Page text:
The Bird Yard was Martin's next novel. Marilyn Stasio commented in the New York Times Book Review on the stifling atmosphere detailed so effectively in both of Martin's books: "[There are] claustrophobic images that Julia Wallis Martin likes to play with first in her debut novel . . . and now in the equally disturbing thriller The Bird Yard."A Publishers Weekly reviewer called The Bird Yard "grim and intense." Detective Superintendent Parker searches for a killer after twelve-year-old Gary Maudsley's disappearance mirrors that of Joseph Coyne, who vanished five years earlier. Joseph's skeleton, dismembered as though in a ritualistic killing, is found in some remote woods, and Parker enlists criminal psychologist profiler Murray Hanson to help him find Gary. They discover that both boys, neglected by their parents, had worked for a pet shop owner and had connections with two other suspects: Douglas Byrne, a convicted pedophile, and Roly Barnes, a reclusive man who has created an aviary of exotic finches—the bird yard—in an abandoned house that attracts young boys. Parker and Hanson strain to discover Joseph's murderer, find Gary, and prevent the killing of a third boy, Brogan Healey, who seems to be straying down the same path that put the first two boys in the killer's clutches. Parker is spurred on in his quest because he has two young sons of his own and he fears for their safety.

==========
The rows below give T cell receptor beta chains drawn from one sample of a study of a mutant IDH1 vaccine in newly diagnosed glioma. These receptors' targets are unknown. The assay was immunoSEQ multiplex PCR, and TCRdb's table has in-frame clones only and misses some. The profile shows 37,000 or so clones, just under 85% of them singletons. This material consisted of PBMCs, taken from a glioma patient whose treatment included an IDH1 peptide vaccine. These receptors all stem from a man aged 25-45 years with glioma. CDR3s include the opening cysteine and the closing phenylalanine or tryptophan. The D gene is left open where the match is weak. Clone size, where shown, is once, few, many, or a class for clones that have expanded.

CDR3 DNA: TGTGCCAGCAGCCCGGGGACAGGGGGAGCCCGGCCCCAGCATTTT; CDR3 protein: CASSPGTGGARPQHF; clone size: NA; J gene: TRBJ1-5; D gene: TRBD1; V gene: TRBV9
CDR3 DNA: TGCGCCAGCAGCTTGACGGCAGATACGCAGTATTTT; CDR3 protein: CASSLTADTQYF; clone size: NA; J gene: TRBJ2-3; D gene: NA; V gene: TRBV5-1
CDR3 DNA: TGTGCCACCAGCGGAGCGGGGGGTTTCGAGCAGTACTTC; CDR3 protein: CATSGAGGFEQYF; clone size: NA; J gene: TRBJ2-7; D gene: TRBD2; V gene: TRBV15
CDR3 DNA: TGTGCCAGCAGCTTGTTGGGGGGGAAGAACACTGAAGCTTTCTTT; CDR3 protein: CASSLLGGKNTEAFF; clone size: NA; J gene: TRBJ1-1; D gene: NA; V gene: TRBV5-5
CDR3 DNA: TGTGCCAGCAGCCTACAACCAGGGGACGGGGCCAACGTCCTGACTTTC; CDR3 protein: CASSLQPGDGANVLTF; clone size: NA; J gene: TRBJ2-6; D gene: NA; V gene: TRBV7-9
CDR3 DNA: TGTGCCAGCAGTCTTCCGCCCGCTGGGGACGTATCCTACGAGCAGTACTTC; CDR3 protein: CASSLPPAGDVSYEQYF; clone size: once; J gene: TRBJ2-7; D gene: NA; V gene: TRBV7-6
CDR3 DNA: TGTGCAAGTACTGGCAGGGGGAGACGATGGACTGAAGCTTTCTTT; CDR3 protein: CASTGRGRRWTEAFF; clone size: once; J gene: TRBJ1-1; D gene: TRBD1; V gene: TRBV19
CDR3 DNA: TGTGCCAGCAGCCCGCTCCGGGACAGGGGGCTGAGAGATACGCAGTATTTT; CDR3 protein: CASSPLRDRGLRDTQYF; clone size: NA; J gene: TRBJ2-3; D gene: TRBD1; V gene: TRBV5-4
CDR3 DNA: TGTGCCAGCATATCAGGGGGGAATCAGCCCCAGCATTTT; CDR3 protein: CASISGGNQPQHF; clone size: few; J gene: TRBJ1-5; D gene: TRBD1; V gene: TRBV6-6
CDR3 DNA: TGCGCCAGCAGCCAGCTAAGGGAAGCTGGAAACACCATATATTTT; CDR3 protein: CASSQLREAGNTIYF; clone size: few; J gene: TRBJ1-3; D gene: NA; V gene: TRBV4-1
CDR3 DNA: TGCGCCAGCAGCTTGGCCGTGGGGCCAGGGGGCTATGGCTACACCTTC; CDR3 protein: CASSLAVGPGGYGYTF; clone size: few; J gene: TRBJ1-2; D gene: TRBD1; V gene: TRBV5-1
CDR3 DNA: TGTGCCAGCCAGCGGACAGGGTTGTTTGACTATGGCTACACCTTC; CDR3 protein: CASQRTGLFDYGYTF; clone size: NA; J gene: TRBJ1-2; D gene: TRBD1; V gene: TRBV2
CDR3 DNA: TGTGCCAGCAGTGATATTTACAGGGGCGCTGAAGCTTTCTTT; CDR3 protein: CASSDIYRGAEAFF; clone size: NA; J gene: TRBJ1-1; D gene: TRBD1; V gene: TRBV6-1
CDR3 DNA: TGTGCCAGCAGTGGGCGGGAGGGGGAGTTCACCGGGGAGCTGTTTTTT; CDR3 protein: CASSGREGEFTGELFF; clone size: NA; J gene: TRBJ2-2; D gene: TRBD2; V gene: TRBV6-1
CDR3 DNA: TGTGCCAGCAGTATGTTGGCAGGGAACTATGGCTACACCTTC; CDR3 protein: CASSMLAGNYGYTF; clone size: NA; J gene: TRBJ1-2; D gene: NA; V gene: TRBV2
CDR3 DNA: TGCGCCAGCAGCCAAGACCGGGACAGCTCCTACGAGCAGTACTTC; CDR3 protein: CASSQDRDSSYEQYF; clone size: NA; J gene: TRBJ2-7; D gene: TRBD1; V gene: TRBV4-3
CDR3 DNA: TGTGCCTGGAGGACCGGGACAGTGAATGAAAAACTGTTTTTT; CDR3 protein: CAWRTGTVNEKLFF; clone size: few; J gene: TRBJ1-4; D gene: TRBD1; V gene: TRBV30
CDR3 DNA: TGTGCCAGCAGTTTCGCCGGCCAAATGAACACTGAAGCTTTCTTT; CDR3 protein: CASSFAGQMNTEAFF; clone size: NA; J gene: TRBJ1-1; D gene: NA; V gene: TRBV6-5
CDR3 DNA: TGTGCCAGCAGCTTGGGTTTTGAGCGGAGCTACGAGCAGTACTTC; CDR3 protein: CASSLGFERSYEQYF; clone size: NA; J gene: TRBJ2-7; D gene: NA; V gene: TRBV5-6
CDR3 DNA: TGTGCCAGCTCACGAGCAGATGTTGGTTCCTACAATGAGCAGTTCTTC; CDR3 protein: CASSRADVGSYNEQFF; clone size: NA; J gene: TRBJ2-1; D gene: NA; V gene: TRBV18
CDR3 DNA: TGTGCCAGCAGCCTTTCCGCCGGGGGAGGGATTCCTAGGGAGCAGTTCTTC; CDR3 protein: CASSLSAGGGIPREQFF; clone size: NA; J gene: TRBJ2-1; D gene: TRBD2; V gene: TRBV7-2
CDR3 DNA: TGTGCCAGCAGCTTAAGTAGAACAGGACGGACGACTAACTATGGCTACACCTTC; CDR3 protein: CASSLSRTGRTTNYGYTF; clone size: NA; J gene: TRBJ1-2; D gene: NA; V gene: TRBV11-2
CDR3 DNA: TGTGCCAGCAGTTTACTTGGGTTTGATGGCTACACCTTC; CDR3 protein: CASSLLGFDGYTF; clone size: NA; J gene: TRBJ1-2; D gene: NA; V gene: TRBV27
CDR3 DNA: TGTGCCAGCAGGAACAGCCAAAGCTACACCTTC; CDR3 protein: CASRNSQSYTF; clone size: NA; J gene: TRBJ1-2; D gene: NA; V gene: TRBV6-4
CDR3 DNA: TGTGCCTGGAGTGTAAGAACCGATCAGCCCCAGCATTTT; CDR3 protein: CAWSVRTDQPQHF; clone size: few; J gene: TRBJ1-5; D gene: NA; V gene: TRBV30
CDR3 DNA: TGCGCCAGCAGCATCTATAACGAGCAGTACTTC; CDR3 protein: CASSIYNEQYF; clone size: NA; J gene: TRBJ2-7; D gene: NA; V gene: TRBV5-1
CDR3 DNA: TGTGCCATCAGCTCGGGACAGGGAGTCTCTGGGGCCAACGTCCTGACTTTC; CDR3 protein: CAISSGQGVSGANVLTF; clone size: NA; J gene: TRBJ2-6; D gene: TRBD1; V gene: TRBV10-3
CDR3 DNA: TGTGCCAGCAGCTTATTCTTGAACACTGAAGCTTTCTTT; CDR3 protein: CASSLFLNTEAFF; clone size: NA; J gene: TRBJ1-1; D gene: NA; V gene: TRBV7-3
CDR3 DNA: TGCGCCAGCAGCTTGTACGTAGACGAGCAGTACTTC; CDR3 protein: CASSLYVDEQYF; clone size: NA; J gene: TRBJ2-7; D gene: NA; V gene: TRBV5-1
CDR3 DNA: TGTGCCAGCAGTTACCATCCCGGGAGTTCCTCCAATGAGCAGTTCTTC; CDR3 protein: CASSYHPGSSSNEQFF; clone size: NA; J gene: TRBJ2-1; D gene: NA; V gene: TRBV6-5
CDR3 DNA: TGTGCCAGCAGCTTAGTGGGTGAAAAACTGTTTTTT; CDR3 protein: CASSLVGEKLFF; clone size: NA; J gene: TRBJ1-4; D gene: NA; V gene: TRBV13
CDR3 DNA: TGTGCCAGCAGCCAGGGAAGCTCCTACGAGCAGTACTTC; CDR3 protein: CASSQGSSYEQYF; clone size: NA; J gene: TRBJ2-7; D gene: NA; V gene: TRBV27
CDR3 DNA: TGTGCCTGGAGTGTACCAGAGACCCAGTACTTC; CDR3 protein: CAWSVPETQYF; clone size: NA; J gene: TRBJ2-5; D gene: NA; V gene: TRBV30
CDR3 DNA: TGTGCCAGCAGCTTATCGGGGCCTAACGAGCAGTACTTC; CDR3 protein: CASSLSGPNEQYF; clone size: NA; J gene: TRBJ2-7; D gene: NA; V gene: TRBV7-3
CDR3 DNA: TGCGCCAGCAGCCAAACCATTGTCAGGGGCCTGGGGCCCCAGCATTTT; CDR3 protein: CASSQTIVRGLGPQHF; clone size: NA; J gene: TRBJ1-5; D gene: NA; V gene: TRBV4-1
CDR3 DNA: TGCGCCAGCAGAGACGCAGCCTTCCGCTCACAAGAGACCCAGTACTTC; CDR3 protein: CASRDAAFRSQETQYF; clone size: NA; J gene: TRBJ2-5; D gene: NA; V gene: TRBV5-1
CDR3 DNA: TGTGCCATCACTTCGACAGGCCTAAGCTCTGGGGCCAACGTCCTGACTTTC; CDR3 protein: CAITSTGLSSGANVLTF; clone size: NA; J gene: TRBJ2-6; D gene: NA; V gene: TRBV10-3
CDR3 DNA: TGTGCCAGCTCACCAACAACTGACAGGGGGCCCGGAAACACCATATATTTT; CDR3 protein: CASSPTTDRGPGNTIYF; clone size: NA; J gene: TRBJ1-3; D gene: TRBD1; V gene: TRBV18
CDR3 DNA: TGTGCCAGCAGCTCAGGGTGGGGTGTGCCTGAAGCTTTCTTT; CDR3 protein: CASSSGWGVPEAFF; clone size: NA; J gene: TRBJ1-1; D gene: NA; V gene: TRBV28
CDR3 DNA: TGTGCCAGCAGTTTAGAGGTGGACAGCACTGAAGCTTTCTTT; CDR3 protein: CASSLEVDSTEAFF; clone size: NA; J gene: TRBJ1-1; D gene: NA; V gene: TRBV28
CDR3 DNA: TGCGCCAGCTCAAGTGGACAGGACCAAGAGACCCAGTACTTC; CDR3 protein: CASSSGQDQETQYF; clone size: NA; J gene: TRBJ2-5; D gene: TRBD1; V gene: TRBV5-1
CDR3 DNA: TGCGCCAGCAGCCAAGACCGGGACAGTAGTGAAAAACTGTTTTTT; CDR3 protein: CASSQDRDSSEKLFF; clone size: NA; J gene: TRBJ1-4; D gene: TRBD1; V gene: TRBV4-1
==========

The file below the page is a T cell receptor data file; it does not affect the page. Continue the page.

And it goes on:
"Like the bright little birds that beat against their cages, Brogan is a dear child caught in an 'atmosphere of rot and desolation' that Martin describes in all its horror," wrote Stasio. Booklist reviewers Jenny McLarin and Emily Melton, too, noted Martin's atmospheric detailing: "Particularly compelling are Martin's descriptions of the tiny, fragile, helpless birds and the young boys who so resemble them." Marianne Fitzgerald, writing in the Library Journal, compared Martin to Minette Walters, "writing about disturbing subject matter in intelligent and interesting prose. Lots of suspense and a surprising conclusion make The Bird Yard a good read."